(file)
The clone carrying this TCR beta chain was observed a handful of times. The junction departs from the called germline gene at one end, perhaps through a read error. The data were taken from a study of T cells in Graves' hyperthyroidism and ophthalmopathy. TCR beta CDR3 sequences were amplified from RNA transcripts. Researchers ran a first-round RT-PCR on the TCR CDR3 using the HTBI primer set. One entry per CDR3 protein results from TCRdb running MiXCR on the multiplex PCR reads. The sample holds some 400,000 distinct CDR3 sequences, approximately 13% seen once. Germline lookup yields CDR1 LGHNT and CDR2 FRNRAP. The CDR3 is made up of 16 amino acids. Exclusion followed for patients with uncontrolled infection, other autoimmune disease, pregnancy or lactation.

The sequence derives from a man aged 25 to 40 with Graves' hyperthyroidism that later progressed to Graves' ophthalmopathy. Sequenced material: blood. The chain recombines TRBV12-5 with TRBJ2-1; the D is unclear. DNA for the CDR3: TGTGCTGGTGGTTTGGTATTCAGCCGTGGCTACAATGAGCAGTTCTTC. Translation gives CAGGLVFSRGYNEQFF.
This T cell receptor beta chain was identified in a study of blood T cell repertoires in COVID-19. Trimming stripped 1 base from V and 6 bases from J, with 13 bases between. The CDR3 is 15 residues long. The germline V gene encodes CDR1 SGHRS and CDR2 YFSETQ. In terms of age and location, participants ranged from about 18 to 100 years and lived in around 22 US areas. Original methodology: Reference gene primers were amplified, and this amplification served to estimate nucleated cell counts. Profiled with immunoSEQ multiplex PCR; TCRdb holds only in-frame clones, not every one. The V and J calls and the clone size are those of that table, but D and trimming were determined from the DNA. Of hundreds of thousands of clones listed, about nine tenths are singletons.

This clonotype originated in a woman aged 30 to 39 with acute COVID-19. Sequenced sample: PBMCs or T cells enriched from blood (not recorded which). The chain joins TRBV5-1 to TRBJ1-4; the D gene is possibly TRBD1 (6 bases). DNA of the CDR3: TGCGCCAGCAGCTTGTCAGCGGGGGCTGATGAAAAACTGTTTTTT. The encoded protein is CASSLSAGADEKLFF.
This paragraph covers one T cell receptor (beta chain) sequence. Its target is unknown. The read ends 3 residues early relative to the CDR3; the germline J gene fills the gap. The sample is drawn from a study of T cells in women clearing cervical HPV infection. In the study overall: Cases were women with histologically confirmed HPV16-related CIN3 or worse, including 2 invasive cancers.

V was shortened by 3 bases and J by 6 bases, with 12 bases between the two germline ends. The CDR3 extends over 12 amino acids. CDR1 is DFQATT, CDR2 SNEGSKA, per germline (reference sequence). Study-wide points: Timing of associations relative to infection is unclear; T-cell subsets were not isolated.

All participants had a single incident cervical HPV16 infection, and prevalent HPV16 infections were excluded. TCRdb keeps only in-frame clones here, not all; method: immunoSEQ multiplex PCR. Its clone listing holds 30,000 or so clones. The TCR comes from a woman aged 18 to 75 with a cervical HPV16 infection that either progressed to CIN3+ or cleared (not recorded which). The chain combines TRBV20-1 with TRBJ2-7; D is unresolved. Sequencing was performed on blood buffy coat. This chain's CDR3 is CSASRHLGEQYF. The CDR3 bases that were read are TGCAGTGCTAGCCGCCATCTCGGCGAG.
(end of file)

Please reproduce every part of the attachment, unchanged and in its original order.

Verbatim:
The clone carrying this TCR beta chain was observed a handful of times. The junction departs from the called germline gene at one end, perhaps through a read error. The data were taken from a study of T cells in Graves' hyperthyroidism and ophthalmopathy. TCR beta CDR3 sequences were amplified from RNA transcripts. Researchers ran a first-round RT-PCR on the TCR CDR3 using the HTBI primer set. One entry per CDR3 protein results from TCRdb running MiXCR on the multiplex PCR reads. The sample holds some 400,000 distinct CDR3 sequences, approximately 13% seen once. Germline lookup yields CDR1 LGHNT and CDR2 FRNRAP. The CDR3 is made up of 16 amino acids. Exclusion followed for patients with uncontrolled infection, other autoimmune disease, pregnancy or lactation.

The sequence derives from a man aged 25 to 40 with Graves' hyperthyroidism that later progressed to Graves' ophthalmopathy. Sequenced material: blood. The chain recombines TRBV12-5 with TRBJ2-1; the D is unclear. DNA for the CDR3: TGTGCTGGTGGTTTGGTATTCAGCCGTGGCTACAATGAGCAGTTCTTC. Translation gives CAGGLVFSRGYNEQFF.
This T cell receptor beta chain was identified in a study of blood T cell repertoires in COVID-19. Trimming stripped 1 base from V and 6 bases from J, with 13 bases between. The CDR3 is 15 residues long. The germline V gene encodes CDR1 SGHRS and CDR2 YFSETQ. In terms of age and location, participants ranged from about 18 to 100 years and lived in around 22 US areas. Original methodology: Reference gene primers were amplified, and this amplification served to estimate nucleated cell counts. Profiled with immunoSEQ multiplex PCR; TCRdb holds only in-frame clones, not every one. The V and J calls and the clone size are those of that table, but D and trimming were determined from the DNA. Of hundreds of thousands of clones listed, about nine tenths are singletons.

This clonotype originated in a woman aged 30 to 39 with acute COVID-19. Sequenced sample: PBMCs or T cells enriched from blood (not recorded which). The chain joins TRBV5-1 to TRBJ1-4; the D gene is possibly TRBD1 (6 bases). DNA of the CDR3: TGCGCCAGCAGCTTGTCAGCGGGGGCTGATGAAAAACTGTTTTTT. The encoded protein is CASSLSAGADEKLFF.
This paragraph covers one T cell receptor (beta chain) sequence. Its target is unknown. The read ends 3 residues early relative to the CDR3; the germline J gene fills the gap. The sample is drawn from a study of T cells in women clearing cervical HPV infection. In the study overall: Cases were women with histologically confirmed HPV16-related CIN3 or worse, including 2 invasive cancers.

V was shortened by 3 bases and J by 6 bases, with 12 bases between the two germline ends. The CDR3 extends over 12 amino acids. CDR1 is DFQATT, CDR2 SNEGSKA, per germline (reference sequence). Study-wide points: Timing of associations relative to infection is unclear; T-cell subsets were not isolated.

All participants had a single incident cervical HPV16 infection, and prevalent HPV16 infections were excluded. TCRdb keeps only in-frame clones here, not all; method: immunoSEQ multiplex PCR. Its clone listing holds 30,000 or so clones. The TCR comes from a woman aged 18 to 75 with a cervical HPV16 infection that either progressed to CIN3+ or cleared (not recorded which). The chain combines TRBV20-1 with TRBJ2-7; D is unresolved. Sequencing was performed on blood buffy coat. This chain's CDR3 is CSASRHLGEQYF. The CDR3 bases that were read are TGCAGTGCTAGCCGCCATCTCGGCGAG.